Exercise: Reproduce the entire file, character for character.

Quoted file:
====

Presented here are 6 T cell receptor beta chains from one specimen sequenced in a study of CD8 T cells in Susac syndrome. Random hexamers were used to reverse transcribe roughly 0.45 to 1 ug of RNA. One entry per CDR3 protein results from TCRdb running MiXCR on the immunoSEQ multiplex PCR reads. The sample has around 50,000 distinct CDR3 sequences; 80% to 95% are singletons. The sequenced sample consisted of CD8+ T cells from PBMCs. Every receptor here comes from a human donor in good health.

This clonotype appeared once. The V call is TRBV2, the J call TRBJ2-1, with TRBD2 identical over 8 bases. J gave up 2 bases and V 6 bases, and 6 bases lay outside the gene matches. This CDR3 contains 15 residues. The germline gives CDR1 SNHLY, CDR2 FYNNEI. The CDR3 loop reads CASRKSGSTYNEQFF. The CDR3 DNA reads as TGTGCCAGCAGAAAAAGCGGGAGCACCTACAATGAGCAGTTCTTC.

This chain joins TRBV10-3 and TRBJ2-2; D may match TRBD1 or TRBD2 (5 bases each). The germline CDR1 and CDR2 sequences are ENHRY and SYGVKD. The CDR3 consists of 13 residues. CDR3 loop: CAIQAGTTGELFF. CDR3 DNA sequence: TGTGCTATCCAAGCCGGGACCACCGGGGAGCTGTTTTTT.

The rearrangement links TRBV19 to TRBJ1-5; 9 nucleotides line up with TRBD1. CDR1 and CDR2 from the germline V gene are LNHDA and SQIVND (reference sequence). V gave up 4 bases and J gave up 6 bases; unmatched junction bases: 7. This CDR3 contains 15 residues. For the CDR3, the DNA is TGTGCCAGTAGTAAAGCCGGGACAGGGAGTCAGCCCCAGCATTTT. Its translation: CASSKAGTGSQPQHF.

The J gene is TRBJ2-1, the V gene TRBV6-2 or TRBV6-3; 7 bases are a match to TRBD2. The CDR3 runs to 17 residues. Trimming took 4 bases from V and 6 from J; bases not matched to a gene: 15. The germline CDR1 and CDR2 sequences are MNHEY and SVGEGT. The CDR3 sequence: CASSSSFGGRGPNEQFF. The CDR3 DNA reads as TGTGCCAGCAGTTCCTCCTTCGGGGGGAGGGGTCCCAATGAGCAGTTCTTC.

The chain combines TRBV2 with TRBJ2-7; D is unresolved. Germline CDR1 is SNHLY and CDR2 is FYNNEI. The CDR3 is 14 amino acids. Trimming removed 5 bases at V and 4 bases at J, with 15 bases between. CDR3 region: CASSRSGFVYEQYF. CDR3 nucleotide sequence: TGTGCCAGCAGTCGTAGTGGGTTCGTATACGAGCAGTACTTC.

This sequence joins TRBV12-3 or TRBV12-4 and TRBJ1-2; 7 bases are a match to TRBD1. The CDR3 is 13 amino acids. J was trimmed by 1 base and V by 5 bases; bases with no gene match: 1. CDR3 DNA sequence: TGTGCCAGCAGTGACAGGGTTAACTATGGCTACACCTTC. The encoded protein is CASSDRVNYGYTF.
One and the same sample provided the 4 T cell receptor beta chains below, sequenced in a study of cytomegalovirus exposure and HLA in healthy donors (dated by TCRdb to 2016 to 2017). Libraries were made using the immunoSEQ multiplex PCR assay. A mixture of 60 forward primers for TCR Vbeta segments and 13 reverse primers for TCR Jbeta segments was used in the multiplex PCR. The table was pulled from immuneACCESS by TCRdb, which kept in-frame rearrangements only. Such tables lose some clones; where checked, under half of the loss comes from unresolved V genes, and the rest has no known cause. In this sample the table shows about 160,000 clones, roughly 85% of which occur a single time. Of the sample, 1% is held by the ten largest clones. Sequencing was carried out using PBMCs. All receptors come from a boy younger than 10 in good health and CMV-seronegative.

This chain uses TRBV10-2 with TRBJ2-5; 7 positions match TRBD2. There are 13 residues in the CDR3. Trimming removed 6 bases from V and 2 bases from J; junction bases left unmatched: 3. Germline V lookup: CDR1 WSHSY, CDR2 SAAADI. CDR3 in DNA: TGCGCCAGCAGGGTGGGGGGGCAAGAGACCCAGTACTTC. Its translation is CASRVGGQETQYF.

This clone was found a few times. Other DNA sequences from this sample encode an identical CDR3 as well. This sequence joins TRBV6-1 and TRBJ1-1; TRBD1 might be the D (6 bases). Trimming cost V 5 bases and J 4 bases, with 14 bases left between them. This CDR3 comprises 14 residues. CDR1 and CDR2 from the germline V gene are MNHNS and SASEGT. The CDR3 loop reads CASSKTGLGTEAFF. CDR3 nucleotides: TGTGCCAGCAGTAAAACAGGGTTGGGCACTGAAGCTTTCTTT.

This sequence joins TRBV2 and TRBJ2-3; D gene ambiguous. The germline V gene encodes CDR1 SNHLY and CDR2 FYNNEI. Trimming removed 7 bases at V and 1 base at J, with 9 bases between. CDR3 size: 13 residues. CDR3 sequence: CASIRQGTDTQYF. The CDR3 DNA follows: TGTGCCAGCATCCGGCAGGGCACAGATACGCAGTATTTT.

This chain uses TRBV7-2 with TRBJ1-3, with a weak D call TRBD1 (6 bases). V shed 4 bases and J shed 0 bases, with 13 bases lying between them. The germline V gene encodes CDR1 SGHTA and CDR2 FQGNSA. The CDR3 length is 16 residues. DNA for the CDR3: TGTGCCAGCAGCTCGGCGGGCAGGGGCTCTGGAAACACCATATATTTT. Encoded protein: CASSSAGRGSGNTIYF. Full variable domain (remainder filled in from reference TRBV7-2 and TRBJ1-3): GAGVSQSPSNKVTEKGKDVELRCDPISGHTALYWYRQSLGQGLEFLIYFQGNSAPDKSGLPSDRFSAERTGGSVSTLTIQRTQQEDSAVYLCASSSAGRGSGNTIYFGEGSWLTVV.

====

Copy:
Presented here are 6 T cell receptor beta chains from one specimen sequenced in a study of CD8 T cells in Susac syndrome. Random hexamers were used to reverse transcribe roughly 0.45 to 1 ug of RNA. One entry per CDR3 protein results from TCRdb running MiXCR on the immunoSEQ multiplex PCR reads. The sample has around 50,000 distinct CDR3 sequences; 80% to 95% are singletons. The sequenced sample consisted of CD8+ T cells from PBMCs. Every receptor here comes from a human donor in good health.

This clonotype appeared once. The V call is TRBV2, the J call TRBJ2-1, with TRBD2 identical over 8 bases. J gave up 2 bases and V 6 bases, and 6 bases lay outside the gene matches. This CDR3 contains 15 residues. The germline gives CDR1 SNHLY, CDR2 FYNNEI. The CDR3 loop reads CASRKSGSTYNEQFF. The CDR3 DNA reads as TGTGCCAGCAGAAAAAGCGGGAGCACCTACAATGAGCAGTTCTTC.

This chain joins TRBV10-3 and TRBJ2-2; D may match TRBD1 or TRBD2 (5 bases each). The germline CDR1 and CDR2 sequences are ENHRY and SYGVKD. The CDR3 consists of 13 residues. CDR3 loop: CAIQAGTTGELFF. CDR3 DNA sequence: TGTGCTATCCAAGCCGGGACCACCGGGGAGCTGTTTTTT.

The rearrangement links TRBV19 to TRBJ1-5; 9 nucleotides line up with TRBD1. CDR1 and CDR2 from the germline V gene are LNHDA and SQIVND (reference sequence). V gave up 4 bases and J gave up 6 bases; unmatched junction bases: 7. This CDR3 contains 15 residues. For the CDR3, the DNA is TGTGCCAGTAGTAAAGCCGGGACAGGGAGTCAGCCCCAGCATTTT. Its translation: CASSKAGTGSQPQHF.

The J gene is TRBJ2-1, the V gene TRBV6-2 or TRBV6-3; 7 bases are a match to TRBD2. The CDR3 runs to 17 residues. Trimming took 4 bases from V and 6 from J; bases not matched to a gene: 15. The germline CDR1 and CDR2 sequences are MNHEY and SVGEGT. The CDR3 sequence: CASSSSFGGRGPNEQFF. The CDR3 DNA reads as TGTGCCAGCAGTTCCTCCTTCGGGGGGAGGGGTCCCAATGAGCAGTTCTTC.

The chain combines TRBV2 with TRBJ2-7; D is unresolved. Germline CDR1 is SNHLY and CDR2 is FYNNEI. The CDR3 is 14 amino acids. Trimming removed 5 bases at V and 4 bases at J, with 15 bases between. CDR3 region: CASSRSGFVYEQYF. CDR3 nucleotide sequence: TGTGCCAGCAGTCGTAGTGGGTTCGTATACGAGCAGTACTTC.

This sequence joins TRBV12-3 or TRBV12-4 and TRBJ1-2; 7 bases are a match to TRBD1. The CDR3 is 13 amino acids. J was trimmed by 1 base and V by 5 bases; bases with no gene match: 1. CDR3 DNA sequence: TGTGCCAGCAGTGACAGGGTTAACTATGGCTACACCTTC. The encoded protein is CASSDRVNYGYTF.
One and the same sample provided the 4 T cell receptor beta chains below, sequenced in a study of cytomegalovirus exposure and HLA in healthy donors (dated by TCRdb to 2016 to 2017). Libraries were made using the immunoSEQ multiplex PCR assay. A mixture of 60 forward primers for TCR Vbeta segments and 13 reverse primers for TCR Jbeta segments was used in the multiplex PCR. The table was pulled from immuneACCESS by TCRdb, which kept in-frame rearrangements only. Such tables lose some clones; where checked, under half of the loss comes from unresolved V genes, and the rest has no known cause. In this sample the table shows about 160,000 clones, roughly 85% of which occur a single time. Of the sample, 1% is held by the ten largest clones. Sequencing was carried out using PBMCs. All receptors come from a boy younger than 10 in good health and CMV-seronegative.

This chain uses TRBV10-2 with TRBJ2-5; 7 positions match TRBD2. There are 13 residues in the CDR3. Trimming removed 6 bases from V and 2 bases from J; junction bases left unmatched: 3. Germline V lookup: CDR1 WSHSY, CDR2 SAAADI. CDR3 in DNA: TGCGCCAGCAGGGTGGGGGGGCAAGAGACCCAGTACTTC. Its translation is CASRVGGQETQYF.

This clone was found a few times. Other DNA sequences from this sample encode an identical CDR3 as well. This sequence joins TRBV6-1 and TRBJ1-1; TRBD1 might be the D (6 bases). Trimming cost V 5 bases and J 4 bases, with 14 bases left between them. This CDR3 comprises 14 residues. CDR1 and CDR2 from the germline V gene are MNHNS and SASEGT. The CDR3 loop reads CASSKTGLGTEAFF. CDR3 nucleotides: TGTGCCAGCAGTAAAACAGGGTTGGGCACTGAAGCTTTCTTT.

This sequence joins TRBV2 and TRBJ2-3; D gene ambiguous. The germline V gene encodes CDR1 SNHLY and CDR2 FYNNEI. Trimming removed 7 bases at V and 1 base at J, with 9 bases between. CDR3 size: 13 residues. CDR3 sequence: CASIRQGTDTQYF. The CDR3 DNA follows: TGTGCCAGCATCCGGCAGGGCACAGATACGCAGTATTTT.

This chain uses TRBV7-2 with TRBJ1-3, with a weak D call TRBD1 (6 bases). V shed 4 bases and J shed 0 bases, with 13 bases lying between them. The germline V gene encodes CDR1 SGHTA and CDR2 FQGNSA. The CDR3 length is 16 residues. DNA for the CDR3: TGTGCCAGCAGCTCGGCGGGCAGGGGCTCTGGAAACACCATATATTTT. Encoded protein: CASSSAGRGSGNTIYF. Full variable domain (remainder filled in from reference TRBV7-2 and TRBJ1-3): GAGVSQSPSNKVTEKGKDVELRCDPISGHTALYWYRQSLGQGLEFLIYFQGNSAPDKSGLPSDRFSAERTGGSVSTLTIQRTQQEDSAVYLCASSSAGRGSGNTIYFGEGSWLTVV.